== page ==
If you are old enough, you remember an old television serial where each episode had the hero riding into town, saving the day on his white horse and then riding off into the distance with that inimitable line, “Hi-Oh Silver, awaaaaay!” And the people were left saying to one another, “Who was that masked man”? Zorro’s identity remained a mystery behind the mask (as did Batman’s and other fictional characters as well of course).

And in recent days, as I wore a bandana mask into my bank, it took great restraint (and honestly, a desire not to be handcuffed and locked up!) not to say to the teller, “Stick ‘em up!”

Prior to this past spring, masks communicated at least these two things we see from these examples: someone who seeks to be a mystery-person by concealing their face, and someone who presents a clear threat to our safety and well being. So much of who we are and how we communicate takes place in that rather small 4- or 5-inch space between the bridge of our nose and the bottom of our chin.

Have you noticed how your experience in the grocery store has changed? “Strangers” who we might normally greet with a smile are no longer met with a greeting . . . much less a smile (at least as far as I can tell). Now I readily admit that some people actually possess a gift for smiling with their eyes, but it is a rare gift indeed. Most of us desperately need those other 4-5 inches to communicate, identify, and relate appropriately to one another.

Just as I reminded students last spring that seeing each other on zoom was not the same as being together with one another, so now, I remind students this fall that masks severely inhibit our fully relating to one another. It shows us one of the mysteries of God creating us imago Dei, that is “in His image.”

In Old Testament Survey recently, 7th grade students have been learning about our having been created imago Dei and what that means. We reflect God’s image not only by thinking, communicating, creating, and exercising dominion over creation; we also reflect God’s image in our very being, including to a huge extent how we express ourselves through body language, facial expressions as simple as a smile.

It may be important to note that in ancient Greek, the word we use for “face” became synonymous with “person.” Thus, for example in the thespian world, people can take on a new persona via a mask or make up. They can turn into someone else since their face is now changed and unfamiliar. In this way, a mask can actually free someone to assume a different personality, to act in a different manner.

I remember in my Young Life days, a common part of a week at camp was an evening when everyone would dress up for some new and different theme like a circus. This was a careful strategy to allow young people to “get out of themselves,” to find some freedom to be someone else for an evening, to break away from their “normal” self and try something new. The idea was that many kids were hearing something outrageous (the Good News of Jesus) for the first time, and maybe this could be the beginning of a new self for them.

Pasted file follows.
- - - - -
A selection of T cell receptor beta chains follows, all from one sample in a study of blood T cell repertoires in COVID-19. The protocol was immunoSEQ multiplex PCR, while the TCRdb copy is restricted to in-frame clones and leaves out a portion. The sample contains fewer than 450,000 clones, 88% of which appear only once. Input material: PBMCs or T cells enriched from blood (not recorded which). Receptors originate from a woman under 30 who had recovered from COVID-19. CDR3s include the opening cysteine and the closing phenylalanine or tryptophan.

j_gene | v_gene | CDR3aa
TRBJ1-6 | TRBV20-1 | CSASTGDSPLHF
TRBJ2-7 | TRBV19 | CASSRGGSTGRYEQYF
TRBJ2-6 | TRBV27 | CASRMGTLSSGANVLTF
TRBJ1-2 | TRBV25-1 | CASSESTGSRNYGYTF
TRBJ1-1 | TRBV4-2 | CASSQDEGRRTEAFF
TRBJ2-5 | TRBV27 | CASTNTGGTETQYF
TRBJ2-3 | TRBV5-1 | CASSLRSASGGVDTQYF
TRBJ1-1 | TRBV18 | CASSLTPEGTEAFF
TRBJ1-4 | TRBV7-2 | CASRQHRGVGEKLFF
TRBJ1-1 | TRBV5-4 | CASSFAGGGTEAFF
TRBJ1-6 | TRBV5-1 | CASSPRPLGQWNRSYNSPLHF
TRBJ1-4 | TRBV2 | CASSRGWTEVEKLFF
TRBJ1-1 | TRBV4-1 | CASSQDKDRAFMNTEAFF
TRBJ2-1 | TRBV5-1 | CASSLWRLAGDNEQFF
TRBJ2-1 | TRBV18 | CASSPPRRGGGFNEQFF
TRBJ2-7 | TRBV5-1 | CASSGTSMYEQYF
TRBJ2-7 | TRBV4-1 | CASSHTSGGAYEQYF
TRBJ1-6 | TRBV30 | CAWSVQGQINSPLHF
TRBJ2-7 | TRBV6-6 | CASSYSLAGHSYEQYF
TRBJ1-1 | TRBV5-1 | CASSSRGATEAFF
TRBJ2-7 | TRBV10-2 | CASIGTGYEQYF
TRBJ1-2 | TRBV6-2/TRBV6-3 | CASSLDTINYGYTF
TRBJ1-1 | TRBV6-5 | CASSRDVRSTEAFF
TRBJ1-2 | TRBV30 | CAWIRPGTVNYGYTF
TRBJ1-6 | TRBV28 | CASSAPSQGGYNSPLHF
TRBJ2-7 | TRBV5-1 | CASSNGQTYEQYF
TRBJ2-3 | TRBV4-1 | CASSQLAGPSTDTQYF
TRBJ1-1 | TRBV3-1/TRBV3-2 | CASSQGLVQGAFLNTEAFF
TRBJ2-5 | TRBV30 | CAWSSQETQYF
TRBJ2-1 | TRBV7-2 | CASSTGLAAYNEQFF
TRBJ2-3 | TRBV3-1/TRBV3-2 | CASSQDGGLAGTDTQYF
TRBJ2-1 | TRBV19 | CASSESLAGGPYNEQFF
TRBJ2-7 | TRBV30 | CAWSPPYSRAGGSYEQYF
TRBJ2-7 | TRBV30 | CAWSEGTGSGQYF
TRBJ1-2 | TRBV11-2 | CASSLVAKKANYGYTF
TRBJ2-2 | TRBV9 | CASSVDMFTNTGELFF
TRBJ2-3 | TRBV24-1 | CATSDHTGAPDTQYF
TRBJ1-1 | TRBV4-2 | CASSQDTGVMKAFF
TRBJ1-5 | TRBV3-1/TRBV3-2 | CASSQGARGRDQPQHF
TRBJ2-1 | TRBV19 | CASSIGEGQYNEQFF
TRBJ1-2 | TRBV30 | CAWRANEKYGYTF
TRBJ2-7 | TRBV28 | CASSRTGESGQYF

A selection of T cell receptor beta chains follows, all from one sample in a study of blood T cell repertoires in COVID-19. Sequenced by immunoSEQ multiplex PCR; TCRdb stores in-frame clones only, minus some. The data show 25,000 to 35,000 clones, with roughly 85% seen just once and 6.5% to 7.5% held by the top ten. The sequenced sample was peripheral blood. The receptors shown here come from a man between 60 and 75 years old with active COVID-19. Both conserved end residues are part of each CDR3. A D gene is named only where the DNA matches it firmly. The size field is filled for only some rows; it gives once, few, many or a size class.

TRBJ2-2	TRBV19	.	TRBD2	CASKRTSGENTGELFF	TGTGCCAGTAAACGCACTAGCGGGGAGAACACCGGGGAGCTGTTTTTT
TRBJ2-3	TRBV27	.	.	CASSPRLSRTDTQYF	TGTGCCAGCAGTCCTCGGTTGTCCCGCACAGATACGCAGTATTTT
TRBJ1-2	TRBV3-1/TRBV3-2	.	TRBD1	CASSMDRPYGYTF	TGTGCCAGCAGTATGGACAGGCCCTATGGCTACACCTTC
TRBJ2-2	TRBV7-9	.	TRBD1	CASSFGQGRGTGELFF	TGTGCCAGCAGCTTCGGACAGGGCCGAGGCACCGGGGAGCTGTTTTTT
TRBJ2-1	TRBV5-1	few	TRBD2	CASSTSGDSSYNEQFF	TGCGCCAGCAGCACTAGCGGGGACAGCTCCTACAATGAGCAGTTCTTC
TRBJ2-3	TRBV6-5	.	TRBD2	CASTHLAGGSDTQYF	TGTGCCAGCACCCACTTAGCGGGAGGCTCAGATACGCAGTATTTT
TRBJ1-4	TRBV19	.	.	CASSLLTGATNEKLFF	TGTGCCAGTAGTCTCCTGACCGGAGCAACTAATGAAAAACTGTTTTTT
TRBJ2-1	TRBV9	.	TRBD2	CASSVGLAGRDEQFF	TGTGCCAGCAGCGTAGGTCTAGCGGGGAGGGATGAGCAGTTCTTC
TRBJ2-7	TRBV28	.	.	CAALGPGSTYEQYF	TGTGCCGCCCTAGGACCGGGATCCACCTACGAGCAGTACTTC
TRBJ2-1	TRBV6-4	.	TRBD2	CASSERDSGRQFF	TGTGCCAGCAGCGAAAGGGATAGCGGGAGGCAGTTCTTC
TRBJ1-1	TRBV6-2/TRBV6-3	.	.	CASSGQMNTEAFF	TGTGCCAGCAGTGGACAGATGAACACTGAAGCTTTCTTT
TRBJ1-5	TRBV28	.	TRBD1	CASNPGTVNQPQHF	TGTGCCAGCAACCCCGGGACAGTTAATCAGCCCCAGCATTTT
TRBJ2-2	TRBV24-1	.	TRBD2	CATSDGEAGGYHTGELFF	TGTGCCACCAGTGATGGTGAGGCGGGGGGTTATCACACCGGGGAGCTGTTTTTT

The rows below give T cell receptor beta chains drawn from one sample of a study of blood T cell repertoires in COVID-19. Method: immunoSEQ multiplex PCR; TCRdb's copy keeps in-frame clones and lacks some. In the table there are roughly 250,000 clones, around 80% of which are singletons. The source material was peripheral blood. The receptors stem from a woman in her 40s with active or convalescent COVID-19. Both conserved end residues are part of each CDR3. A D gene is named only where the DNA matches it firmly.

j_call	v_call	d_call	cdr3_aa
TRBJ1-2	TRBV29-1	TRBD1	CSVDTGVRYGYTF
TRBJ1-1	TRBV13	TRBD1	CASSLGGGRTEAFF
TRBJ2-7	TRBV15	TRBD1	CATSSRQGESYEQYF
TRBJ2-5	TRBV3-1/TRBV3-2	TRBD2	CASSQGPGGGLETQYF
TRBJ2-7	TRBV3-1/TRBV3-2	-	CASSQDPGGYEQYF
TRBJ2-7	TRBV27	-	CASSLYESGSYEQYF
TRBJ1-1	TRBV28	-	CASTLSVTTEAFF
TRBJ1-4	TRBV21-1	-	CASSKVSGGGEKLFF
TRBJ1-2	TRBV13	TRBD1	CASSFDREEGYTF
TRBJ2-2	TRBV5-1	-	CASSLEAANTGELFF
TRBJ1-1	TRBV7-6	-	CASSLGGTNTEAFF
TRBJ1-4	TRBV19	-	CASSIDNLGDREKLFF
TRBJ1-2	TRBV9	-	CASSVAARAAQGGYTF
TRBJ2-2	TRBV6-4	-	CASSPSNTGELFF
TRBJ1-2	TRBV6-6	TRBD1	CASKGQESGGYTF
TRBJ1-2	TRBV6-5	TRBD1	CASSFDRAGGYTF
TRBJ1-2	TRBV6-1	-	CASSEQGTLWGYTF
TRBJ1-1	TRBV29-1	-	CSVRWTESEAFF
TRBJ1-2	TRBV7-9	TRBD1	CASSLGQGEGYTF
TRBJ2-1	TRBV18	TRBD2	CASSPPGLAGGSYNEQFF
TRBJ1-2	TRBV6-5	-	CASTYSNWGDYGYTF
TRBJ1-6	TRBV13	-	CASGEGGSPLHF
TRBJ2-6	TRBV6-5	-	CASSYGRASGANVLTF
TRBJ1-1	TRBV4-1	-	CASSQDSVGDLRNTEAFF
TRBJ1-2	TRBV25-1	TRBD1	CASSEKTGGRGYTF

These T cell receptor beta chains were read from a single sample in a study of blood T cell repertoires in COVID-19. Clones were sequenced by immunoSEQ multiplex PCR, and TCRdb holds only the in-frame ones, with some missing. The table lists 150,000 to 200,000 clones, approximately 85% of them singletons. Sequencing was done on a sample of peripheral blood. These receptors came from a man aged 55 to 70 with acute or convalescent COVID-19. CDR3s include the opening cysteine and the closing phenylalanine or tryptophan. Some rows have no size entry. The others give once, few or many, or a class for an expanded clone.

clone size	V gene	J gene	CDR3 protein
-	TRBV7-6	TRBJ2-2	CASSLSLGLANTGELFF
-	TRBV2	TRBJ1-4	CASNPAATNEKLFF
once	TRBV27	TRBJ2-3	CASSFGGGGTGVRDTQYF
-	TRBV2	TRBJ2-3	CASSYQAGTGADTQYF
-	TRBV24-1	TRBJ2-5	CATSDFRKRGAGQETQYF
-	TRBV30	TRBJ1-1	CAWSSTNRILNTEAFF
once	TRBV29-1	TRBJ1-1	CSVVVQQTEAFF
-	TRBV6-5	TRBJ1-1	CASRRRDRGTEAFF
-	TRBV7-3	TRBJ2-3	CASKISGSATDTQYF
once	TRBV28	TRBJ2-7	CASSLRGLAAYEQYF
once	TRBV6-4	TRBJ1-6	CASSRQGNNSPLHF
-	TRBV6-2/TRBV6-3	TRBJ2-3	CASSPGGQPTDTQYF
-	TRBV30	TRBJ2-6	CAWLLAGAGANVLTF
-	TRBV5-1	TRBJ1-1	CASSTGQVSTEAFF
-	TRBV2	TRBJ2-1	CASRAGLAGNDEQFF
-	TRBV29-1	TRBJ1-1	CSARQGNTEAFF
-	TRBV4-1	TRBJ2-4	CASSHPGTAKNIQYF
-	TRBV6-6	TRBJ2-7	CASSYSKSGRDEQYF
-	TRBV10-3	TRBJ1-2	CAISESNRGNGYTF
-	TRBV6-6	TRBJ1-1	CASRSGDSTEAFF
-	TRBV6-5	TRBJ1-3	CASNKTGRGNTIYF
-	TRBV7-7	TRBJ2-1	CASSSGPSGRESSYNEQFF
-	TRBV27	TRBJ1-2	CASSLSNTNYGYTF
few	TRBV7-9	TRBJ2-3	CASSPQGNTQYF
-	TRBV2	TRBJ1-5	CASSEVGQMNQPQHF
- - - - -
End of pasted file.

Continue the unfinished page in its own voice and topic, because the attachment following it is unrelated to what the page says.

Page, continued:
Paul speaks a lot about “putting off the old” and “putting on the new” when we become new creations in Christ. In his letters to the Corinthian church, he reminds people of the time when Moses wore a veil over his face to keep people from seeing the refulgent glory reflecting from his face having been in God’s presence. But Paul then takes it a step further saying that Moses kept this mask on longer since that glory was fading and perhaps Moses didn’t want the people of Israel to see him in his old self. Then Paul makes the application to us all saying, “But when one turns to the Lord, the veil is removed. Now the Lord is the Spirit, and where the Spirit of the Lord is, there is freedom. And we all, with unveiled face, beholding the glory of the Lord, are being transformed into the same image from one degree of glory to another. For this comes from the Lord who is the Spirit” (2 Cor. 3:16-18).

Do you see it? The goal as followers of Jesus is an authentic transparency. We long to see the Lord and one another without the interference of masks. We long to “take off” the false and reveal the true self.

But that can be a most intimidating prospect, can’t it? We live in these Shadow Lands (as Lewis called this life) where masks are too often the way we live – now more than ever. But we still look forward to that time Paul speaks of when he says, “For now we see in a mirror dimly, but then face to face. Now I know in part; then I shall know fully, even as I have been fully known” (1 Cor. 13:12).

So, in the meantime, we wear masks. We even try to accessorize our masks with logos or team symbols, to have some fun while we must cover up this crucial aspect of ourselves. But how I long, as I believe we all do, for the time when we can lose the mask, see one another more fully, smile with abandon, and even to embrace once more.

May God give us grace, perseverance, and much patience with one another and with our unknown neighbors as we wait for that time. And may God teach us just a bit about how important it will be to live unmasked with one another. I know we won’t take that blessing for granted in the future.

Written for The Geneva Courier, published 10/01/2020